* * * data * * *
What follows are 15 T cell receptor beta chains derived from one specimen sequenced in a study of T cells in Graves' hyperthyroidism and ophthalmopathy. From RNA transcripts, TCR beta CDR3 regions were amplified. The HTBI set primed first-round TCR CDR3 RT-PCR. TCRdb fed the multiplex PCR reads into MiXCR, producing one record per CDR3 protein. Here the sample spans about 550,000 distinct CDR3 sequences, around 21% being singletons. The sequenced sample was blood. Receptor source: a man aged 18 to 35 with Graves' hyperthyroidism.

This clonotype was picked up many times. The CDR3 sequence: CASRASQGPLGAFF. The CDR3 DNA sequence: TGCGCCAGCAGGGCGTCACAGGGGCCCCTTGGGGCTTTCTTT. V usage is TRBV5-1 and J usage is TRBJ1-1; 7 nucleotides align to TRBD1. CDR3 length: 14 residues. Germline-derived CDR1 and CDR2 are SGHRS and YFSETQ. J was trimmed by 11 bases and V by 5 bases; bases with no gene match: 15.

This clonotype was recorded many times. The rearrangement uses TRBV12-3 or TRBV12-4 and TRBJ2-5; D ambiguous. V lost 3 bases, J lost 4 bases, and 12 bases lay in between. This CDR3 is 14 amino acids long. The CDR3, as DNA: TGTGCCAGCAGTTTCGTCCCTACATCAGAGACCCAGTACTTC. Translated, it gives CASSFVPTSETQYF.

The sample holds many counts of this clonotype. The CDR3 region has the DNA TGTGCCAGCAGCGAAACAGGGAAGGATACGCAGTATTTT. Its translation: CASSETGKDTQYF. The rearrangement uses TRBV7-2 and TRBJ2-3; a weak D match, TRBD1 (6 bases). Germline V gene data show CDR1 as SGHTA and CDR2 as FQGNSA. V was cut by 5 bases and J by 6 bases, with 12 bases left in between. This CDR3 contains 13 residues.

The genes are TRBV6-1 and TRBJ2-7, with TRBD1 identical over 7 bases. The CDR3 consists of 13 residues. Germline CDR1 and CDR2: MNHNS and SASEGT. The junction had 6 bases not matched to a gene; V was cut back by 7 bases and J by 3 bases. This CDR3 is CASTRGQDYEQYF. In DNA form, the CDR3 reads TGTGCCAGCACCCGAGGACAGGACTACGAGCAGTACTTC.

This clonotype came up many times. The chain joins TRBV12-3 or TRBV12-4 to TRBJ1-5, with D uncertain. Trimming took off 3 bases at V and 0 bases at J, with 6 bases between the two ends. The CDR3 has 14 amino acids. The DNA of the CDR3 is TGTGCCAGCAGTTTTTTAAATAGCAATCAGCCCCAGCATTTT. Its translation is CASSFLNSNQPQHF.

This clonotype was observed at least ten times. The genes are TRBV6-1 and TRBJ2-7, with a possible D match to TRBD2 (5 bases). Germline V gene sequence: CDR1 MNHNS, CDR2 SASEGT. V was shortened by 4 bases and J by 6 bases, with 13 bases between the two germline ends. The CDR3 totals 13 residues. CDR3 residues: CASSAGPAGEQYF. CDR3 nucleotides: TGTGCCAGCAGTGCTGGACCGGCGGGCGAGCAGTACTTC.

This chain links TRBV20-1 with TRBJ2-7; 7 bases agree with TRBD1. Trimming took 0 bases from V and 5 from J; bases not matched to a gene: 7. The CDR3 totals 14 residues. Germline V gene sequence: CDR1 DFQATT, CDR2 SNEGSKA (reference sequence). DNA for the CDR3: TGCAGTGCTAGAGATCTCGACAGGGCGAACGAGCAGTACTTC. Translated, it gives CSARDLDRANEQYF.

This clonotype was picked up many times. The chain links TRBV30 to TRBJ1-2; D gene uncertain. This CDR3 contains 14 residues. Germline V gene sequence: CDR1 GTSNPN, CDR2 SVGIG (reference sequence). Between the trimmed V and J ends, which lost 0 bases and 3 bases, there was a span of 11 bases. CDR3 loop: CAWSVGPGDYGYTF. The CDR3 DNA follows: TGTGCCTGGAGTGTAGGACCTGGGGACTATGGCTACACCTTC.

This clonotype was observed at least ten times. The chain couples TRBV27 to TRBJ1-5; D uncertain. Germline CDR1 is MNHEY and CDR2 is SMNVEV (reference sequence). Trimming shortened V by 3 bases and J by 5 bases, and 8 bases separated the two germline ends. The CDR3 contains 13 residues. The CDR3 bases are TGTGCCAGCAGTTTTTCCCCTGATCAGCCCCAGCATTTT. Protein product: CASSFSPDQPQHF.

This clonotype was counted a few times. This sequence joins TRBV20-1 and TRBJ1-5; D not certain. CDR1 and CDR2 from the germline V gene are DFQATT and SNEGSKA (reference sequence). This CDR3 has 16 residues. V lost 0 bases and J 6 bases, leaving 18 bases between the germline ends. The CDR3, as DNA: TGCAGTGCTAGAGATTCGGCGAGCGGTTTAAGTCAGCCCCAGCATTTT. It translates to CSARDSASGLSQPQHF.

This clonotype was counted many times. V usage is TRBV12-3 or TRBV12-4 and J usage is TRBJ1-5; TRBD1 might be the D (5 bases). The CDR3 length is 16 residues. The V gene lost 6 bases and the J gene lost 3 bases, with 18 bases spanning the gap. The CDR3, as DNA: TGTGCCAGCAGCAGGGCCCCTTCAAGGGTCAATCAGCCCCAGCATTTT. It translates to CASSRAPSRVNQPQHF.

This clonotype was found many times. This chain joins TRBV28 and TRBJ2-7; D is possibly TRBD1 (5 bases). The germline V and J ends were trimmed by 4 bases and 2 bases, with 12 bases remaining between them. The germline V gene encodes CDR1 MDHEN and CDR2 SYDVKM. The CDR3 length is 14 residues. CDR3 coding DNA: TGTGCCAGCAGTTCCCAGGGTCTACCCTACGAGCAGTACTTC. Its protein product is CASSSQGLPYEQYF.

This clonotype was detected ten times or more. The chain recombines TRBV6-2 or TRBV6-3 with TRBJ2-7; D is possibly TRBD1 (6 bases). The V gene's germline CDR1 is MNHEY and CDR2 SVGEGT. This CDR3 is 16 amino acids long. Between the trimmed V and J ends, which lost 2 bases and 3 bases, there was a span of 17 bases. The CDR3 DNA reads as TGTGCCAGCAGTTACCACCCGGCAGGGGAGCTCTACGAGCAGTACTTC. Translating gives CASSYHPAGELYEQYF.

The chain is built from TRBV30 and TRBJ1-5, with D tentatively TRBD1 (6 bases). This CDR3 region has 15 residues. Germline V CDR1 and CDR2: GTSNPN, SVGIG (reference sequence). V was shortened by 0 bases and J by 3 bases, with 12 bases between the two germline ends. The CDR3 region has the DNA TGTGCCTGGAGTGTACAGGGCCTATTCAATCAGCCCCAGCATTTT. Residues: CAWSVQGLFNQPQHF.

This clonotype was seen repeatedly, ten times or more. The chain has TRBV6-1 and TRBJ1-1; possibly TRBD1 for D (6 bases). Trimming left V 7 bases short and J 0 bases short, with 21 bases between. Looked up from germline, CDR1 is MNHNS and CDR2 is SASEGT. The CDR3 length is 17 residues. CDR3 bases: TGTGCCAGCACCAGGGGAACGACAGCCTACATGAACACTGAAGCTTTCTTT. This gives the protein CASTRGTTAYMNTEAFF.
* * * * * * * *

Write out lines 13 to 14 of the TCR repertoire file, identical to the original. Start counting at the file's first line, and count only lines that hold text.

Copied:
This clonotype was found many times. This chain joins TRBV28 and TRBJ2-7; D is possibly TRBD1 (5 bases). The germline V and J ends were trimmed by 4 bases and 2 bases, with 12 bases remaining between them. The germline V gene encodes CDR1 MDHEN and CDR2 SYDVKM. The CDR3 length is 14 residues. CDR3 coding DNA: TGTGCCAGCAGTTCCCAGGGTCTACCCTACGAGCAGTACTTC. Its protein product is CASSSQGLPYEQYF.

This clonotype was detected ten times or more. The chain recombines TRBV6-2 or TRBV6-3 with TRBJ2-7; D is possibly TRBD1 (6 bases). The V gene's germline CDR1 is MNHEY and CDR2 SVGEGT. This CDR3 is 16 amino acids long. Between the trimmed V and J ends, which lost 2 bases and 3 bases, there was a span of 17 bases. The CDR3 DNA reads as TGTGCCAGCAGTTACCACCCGGCAGGGGAGCTCTACGAGCAGTACTTC. Translating gives CASSYHPAGELYEQYF.